BYU Studies Quarterly
Mormon studies, Herod, Palestine, architecture
Herod the Great, although remembered principally in Christian circles for his slaughter of the infants as stated in Matthew's gospel, also left his mark on the world's memory as an ambitious builder. Herod finally consolidated power in 37 B.C. and immediately began an extensive building program—one perhaps unequaled in the history of ancient Israel. Ehud Netzer declares that "Herod the Great's building projects in W Palestine constitute the most prominent in the country, for any single specific period or personality." Herod's construction sites were located mainly in Western Palestine but also included places such as Antioch, Beirut, Damascus, and Rhodes. The scope of his projects varied from simple monuments to public works, fortresses, palaces, and the magnificent temple in Jerusalem.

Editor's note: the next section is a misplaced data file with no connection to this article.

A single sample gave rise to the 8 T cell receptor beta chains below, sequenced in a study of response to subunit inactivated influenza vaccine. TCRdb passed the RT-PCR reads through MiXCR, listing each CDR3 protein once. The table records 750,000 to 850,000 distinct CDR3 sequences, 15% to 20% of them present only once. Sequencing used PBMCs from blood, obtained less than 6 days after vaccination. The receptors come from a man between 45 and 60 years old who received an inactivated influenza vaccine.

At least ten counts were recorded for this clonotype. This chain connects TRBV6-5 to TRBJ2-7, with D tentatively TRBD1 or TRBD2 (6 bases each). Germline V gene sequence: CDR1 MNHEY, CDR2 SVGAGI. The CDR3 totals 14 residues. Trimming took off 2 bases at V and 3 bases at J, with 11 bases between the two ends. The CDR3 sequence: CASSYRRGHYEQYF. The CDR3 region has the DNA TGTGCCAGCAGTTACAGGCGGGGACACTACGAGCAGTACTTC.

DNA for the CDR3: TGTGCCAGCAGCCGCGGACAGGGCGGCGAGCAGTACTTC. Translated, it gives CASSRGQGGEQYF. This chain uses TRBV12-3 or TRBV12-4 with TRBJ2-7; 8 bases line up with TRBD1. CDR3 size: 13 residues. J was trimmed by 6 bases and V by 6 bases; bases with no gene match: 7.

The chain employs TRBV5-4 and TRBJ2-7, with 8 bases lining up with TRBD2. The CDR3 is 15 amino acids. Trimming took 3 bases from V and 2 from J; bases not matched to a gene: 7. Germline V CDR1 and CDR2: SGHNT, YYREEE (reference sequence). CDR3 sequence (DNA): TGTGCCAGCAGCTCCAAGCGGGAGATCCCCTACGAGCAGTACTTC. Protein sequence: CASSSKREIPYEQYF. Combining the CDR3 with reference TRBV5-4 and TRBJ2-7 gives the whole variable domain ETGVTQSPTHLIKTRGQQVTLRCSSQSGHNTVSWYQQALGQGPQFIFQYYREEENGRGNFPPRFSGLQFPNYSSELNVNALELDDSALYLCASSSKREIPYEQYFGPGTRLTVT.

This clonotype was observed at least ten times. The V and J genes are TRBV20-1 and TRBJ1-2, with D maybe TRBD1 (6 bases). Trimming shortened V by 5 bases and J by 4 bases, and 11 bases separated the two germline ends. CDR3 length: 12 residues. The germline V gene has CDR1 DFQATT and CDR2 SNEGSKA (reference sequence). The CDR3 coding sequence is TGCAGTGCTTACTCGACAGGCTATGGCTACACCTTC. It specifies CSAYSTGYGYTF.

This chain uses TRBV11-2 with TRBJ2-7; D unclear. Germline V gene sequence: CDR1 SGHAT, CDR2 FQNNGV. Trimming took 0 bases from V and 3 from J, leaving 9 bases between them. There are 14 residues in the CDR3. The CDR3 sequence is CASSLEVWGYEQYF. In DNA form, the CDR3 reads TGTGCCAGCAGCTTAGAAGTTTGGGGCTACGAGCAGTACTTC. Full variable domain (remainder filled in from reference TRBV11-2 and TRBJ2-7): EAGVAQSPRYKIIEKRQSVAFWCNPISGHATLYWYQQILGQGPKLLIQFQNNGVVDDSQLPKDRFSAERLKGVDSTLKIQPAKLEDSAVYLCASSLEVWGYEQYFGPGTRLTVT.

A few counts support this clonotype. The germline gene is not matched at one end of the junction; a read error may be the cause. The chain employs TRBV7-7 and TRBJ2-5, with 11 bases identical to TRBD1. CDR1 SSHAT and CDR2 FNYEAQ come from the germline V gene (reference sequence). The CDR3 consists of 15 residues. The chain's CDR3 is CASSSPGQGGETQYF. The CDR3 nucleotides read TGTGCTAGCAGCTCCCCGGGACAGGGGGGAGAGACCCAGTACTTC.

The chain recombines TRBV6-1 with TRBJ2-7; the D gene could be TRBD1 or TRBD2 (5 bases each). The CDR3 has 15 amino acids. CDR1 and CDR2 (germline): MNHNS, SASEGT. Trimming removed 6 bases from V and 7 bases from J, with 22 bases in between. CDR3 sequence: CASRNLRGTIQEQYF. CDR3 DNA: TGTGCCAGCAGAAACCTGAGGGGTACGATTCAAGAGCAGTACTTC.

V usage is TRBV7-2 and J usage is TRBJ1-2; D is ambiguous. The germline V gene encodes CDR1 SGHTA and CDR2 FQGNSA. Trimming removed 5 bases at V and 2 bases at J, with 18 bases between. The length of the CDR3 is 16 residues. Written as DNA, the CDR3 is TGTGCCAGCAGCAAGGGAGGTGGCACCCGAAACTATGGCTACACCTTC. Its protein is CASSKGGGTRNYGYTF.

"Herod the Great's Building Program,"
BYU Studies Quarterly: Vol. 36:
3, Article 6.
Available at: https://scholarsarchive.byu.edu/byusq/vol36/iss3/6